Tri-band Cell Phones

Written by Helen Glenn Court
Bookmark and Share

Chances are good that tri-band cell phones will fill your needs in world capable digital wireless fairly nicely. Ideally they'll be SIM-enabled as well. However, the odds are equally good that whatever phone you buy, you'll replace it within a few years. The first thing, however, is to put all this technology in context. Once that's done, you'll be better poised to make intelligent choices and get the most bang for your buck.

Digital wireless technology arose more quickly in Europe, and sooner, than it did in the United States. This GSM (Global Spéciale Mobile) standard was accepted in 1985 within the European community and spread rapidly to Africa, Asia, and the Pacific Rim. It included two frequencies, 900 MHz and 1800 MHz, and a removable SIM--subscriber identification module--chipset technology to link customers to the network. Tri-band phones are enabled to take advantage of the 900/1800 frequency and the SIM technology.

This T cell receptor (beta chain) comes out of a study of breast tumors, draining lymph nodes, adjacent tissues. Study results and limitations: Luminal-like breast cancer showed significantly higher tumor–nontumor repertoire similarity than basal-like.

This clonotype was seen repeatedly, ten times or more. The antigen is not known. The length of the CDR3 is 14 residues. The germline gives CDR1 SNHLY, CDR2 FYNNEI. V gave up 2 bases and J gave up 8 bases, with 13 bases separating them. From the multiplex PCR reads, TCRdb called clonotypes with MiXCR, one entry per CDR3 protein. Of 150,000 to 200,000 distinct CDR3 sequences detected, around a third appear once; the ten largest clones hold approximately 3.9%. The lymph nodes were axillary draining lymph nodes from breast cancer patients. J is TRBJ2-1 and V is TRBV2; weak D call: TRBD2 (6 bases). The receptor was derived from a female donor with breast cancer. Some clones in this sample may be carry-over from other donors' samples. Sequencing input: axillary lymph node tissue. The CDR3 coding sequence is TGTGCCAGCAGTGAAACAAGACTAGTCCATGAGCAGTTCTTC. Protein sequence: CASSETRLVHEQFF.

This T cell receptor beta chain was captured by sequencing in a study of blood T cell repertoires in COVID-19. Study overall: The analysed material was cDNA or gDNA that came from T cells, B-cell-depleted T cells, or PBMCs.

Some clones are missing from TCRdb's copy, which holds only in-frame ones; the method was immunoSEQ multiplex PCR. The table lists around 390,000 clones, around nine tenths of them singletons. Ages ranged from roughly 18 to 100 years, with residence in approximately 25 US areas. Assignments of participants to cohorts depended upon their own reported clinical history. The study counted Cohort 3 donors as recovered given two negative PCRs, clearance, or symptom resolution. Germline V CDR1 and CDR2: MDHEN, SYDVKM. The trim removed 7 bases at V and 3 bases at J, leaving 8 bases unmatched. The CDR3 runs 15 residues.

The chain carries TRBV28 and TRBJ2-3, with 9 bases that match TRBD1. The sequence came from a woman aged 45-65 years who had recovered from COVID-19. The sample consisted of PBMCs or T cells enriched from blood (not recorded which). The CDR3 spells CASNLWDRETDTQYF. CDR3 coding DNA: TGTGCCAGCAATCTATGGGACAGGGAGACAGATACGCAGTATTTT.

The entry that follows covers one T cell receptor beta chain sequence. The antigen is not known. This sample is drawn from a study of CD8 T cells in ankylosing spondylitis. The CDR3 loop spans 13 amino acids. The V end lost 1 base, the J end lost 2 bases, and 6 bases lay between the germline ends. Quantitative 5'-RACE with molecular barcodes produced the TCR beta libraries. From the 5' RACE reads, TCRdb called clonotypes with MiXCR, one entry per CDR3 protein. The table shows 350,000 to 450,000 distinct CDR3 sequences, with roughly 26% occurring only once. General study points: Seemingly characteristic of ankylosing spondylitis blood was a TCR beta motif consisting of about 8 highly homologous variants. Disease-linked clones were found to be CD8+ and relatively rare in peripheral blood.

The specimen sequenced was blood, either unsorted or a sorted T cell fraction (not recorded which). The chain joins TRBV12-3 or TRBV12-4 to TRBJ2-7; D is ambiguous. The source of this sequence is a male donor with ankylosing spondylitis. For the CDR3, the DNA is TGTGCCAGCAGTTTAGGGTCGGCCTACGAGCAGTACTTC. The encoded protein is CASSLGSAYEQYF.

Soon after, in 1987, in the shadow of the break-up of AT&T, a Federal Communications Commission ruling left U.S. wireless providers to develop services on any technology they wished. By 1996 three primary digital networks were in place--TDMA (time division multiple access), CDMA (code division multiple access), and GSM (which by then meant global service mobile communications). This GSM, however, operated, inconveniently, on a different frequency--1900 MHz.

Tri-band Phones for Sale

GSM phones produced for Europe and Asia were therefore useless in America, and vice versa. The solution today is tri-band phones. If you travel abroad--and this includes right across the border in Canada and Mexico--frequently and want or need to use your cell phone, tri-band technology is exactly what you want to get. The alternative is to use your existing phone and pay from $1to $7 a minute.

Bookmark and Share